Regardless of this study’s findings, masculinizing plastic surgery is on the rise. According to statistics by the American Society of Plastic Surgeons, in 2018, nearly 10,000 men got chin implants, that is up five percent since the year 2000. They also underwent about 4,000 cheek implants, a procedure that can give a broader more masculine shape to the face. These were up 133 percent since 2000.

It should be noted, however, that these numbers are small when compared to the total number of cosmetic procedures performed among men in 2018: 1.3 million. Of those, one million were actually non-surgical or minimally-invasive treatments like botox, laser hair removal, microdermabrasion, and fillers. The same trend is seen in women: of the 14.7 million cosmetic procedures performed on women in 2018, the majority (13.3 million) went in for non-surgical procedures.

These statistics tell us that while the gender playing field is still far from equal, when it comes to cosmetic procedures, the aims of men and women may not differ that much. And according to this latest research, increasing masculinity may not be as viable goal as once thought for men undergoing facial surgery.

All that said, no matter the reason you are seeking cosmetic surgery, it is a decision that should not be made lightly. Despite what national statistics or one research study tell us, all procedures affect each individual uniquely. If you are considering any cosmetic procedure, make sure you consult with an experienced board certified plastic surgeon. If you are in Collin County, Texas, call our office and make an appointment to see Dr. Charles Slack.

Are There Health Benefits From Plastic Surgery?

A middle age couple walking on the beach shows how plastic surgery health benefits can help you stay active.It’s easy to get caught up in the idea that plastic surgery is a simple vanity project, but for many people who choose to have plastic surgery, that’s just not true. There are a wide variety of potential health benefits that plastic surgery can offer – and these are often benefits that lifestyle changes like diet and exercise can’t provide.

Plastic Surgery Can Restore Balance

For many people, one of the biggest benefits of plastic surgery has to do with their posture and distribution of body weight. For example, women who have had damage to the abdominal wall because of multiple pregnancies can benefit from a tummy tuck. By repairing separated abdominal muscles (diastasis), and removing excess skin from the abdomen, the patient is better able to strengthen her core muscles leading to improved posture and ability to carry out daily tasks. It can even improve lower back pain.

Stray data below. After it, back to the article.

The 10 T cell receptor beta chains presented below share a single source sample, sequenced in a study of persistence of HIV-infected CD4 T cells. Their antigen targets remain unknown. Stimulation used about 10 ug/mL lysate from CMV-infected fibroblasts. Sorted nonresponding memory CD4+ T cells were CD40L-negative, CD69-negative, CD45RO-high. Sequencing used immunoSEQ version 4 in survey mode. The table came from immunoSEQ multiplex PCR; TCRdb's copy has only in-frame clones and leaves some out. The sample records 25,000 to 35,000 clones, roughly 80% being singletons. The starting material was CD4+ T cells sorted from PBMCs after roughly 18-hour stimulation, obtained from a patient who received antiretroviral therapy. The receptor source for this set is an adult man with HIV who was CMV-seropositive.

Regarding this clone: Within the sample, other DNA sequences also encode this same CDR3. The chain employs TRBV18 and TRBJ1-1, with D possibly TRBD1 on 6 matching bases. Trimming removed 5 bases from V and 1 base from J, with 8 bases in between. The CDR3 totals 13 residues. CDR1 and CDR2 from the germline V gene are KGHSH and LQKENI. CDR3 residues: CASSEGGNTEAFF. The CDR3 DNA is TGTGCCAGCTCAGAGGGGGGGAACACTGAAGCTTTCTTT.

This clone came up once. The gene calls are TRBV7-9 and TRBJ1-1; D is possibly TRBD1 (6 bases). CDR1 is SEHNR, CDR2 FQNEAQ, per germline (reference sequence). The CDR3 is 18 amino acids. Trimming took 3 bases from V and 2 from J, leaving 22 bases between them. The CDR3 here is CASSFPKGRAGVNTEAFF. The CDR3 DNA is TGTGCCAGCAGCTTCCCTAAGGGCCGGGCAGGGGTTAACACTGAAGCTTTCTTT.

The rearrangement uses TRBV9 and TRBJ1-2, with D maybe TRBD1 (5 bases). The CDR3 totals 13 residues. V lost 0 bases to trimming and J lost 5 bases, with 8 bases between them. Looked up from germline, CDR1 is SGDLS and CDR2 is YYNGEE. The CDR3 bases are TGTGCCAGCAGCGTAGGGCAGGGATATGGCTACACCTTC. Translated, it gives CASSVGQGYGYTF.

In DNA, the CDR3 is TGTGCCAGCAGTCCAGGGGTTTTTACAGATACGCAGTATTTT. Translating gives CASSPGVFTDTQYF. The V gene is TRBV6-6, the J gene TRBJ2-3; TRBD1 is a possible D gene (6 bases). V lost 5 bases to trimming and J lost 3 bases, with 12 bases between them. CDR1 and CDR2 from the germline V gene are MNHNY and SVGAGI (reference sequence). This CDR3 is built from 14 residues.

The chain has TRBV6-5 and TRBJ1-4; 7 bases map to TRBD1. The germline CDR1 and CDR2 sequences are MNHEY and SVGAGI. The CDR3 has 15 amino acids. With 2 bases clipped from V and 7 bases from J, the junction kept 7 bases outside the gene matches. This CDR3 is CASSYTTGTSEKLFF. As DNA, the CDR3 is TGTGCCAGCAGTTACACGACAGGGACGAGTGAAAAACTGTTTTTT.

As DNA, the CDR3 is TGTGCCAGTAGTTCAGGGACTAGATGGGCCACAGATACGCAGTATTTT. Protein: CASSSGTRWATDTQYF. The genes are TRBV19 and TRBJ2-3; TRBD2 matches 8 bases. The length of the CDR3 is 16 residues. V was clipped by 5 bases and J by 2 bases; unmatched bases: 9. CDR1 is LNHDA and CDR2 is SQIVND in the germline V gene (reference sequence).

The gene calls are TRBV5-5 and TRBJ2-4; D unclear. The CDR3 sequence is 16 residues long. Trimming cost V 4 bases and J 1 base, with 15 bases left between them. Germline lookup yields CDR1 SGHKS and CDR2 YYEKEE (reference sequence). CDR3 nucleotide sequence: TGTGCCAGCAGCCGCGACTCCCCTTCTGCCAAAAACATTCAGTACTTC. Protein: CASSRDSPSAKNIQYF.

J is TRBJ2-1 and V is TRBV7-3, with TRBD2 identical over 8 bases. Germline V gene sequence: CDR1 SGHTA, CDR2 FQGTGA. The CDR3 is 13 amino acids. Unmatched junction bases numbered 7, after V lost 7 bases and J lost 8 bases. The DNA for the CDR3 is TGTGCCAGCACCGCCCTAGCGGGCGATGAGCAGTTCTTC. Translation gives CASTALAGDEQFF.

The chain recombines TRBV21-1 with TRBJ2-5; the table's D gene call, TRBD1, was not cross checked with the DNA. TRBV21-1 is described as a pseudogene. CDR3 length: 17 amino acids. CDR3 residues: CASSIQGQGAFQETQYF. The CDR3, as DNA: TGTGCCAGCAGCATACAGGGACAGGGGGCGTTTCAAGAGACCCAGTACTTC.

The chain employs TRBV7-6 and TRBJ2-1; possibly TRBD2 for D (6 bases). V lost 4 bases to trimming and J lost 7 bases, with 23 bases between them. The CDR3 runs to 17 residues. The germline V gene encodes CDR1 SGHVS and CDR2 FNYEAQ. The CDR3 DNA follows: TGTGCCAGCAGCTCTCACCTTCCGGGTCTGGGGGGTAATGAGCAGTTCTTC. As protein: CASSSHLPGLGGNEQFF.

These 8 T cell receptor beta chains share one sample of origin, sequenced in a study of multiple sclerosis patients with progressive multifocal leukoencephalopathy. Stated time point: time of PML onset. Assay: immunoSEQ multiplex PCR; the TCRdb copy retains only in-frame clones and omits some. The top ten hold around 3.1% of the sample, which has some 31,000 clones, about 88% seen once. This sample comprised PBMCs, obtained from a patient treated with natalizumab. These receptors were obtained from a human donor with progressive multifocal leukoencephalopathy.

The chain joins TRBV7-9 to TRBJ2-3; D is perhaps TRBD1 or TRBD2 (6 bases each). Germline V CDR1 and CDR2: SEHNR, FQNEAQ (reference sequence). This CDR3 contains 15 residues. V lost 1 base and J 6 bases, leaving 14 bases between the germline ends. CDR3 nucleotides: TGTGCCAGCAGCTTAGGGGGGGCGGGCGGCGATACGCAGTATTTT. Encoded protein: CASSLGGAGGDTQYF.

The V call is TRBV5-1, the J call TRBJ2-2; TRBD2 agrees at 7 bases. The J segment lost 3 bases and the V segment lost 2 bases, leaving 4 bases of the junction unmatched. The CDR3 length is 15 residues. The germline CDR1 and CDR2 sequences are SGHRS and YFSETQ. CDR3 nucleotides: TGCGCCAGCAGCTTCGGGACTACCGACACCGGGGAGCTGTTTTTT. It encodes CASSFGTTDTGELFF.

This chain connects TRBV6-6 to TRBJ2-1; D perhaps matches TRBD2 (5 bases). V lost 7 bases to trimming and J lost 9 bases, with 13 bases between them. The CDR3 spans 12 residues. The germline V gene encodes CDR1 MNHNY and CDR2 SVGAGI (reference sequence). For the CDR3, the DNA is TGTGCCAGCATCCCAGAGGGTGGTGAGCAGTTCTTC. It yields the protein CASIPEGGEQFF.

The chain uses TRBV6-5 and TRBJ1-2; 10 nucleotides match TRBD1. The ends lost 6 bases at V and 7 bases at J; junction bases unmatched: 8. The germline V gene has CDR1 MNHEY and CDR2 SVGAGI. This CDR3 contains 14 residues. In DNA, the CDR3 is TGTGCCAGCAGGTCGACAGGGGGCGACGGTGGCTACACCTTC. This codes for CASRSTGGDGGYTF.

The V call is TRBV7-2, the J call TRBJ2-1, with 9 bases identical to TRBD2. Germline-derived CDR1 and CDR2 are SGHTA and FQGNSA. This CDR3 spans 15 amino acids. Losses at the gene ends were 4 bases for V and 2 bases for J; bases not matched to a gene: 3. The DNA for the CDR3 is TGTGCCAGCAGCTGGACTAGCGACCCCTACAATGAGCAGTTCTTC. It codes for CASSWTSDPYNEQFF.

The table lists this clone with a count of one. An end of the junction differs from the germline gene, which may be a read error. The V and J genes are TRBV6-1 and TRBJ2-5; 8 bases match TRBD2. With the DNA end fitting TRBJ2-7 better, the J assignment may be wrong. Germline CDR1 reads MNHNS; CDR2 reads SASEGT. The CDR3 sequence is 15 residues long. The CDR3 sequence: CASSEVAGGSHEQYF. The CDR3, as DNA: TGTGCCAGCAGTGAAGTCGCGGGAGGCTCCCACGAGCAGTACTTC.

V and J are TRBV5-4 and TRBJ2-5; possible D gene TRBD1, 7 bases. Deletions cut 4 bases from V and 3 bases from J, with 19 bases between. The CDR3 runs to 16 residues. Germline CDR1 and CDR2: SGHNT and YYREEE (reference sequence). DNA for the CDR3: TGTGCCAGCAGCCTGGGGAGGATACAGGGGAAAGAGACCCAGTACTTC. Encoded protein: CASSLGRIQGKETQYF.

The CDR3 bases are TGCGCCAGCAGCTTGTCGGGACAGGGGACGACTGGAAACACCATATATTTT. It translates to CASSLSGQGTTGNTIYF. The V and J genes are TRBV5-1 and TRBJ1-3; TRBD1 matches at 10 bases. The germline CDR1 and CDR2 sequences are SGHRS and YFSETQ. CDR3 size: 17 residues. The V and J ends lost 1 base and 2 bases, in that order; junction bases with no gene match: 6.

A breast reduction, like a tummy tuck, can have benefits on posture and eliminate back and neck pain. In fact, enough women gain immediate relief from pain after the surgery that health insurance may pay for the surgery.

Other body contouring can help rebalance the physique in a way that improves posture and allows more ease in pursuing physical activity, thus leading to improved physical fitness and muscle tone. This can be customized to the patient depending on their needs and can include not only surgeries we have already mentioned like a tummy tuck or breast reduction, but procedures like thigh and arm lifts as well.

Plastic Surgery Can Ease Breathing

“I had a deviated septum.” It’s the joke used in every sitcom when a character tries to explain that their reason for having a nose job wasn’t purely cosmetic. But the truth is that a deviated septum is a real thing that can cause real problems. The septum is the cartilage that normally runs down the middle of the nose. But for some people, it is shifted to one side. They may have been born with it this way, or it may have happened because of trauma to the nose. When the septum is shifted, it can cause difficulty breathing through the nose, drainage issues, snoring, and other problems.

Plastic surgery can fix this. The procedure to do so is called septoplasty, and it is often performed in combination with a nose job, or rhinoplasty, to improve the outward appearance of the nose.

Plastic Surgery Can Improve Vision

As we age, the muscles around the eyes loosen, and the eyelids begin to droop. For some people the upper lid can droop so much it interferes with vision.

A surgery called blepharoplasty can correct this issue. Many people whose vision is not affected choose blepharoplasty because they do not like the look of their eyelids. But if vision is affected, blepharoplasty may be covered by health insurance.

Cosmetic Reasons are Perfectly Good Reasons, Too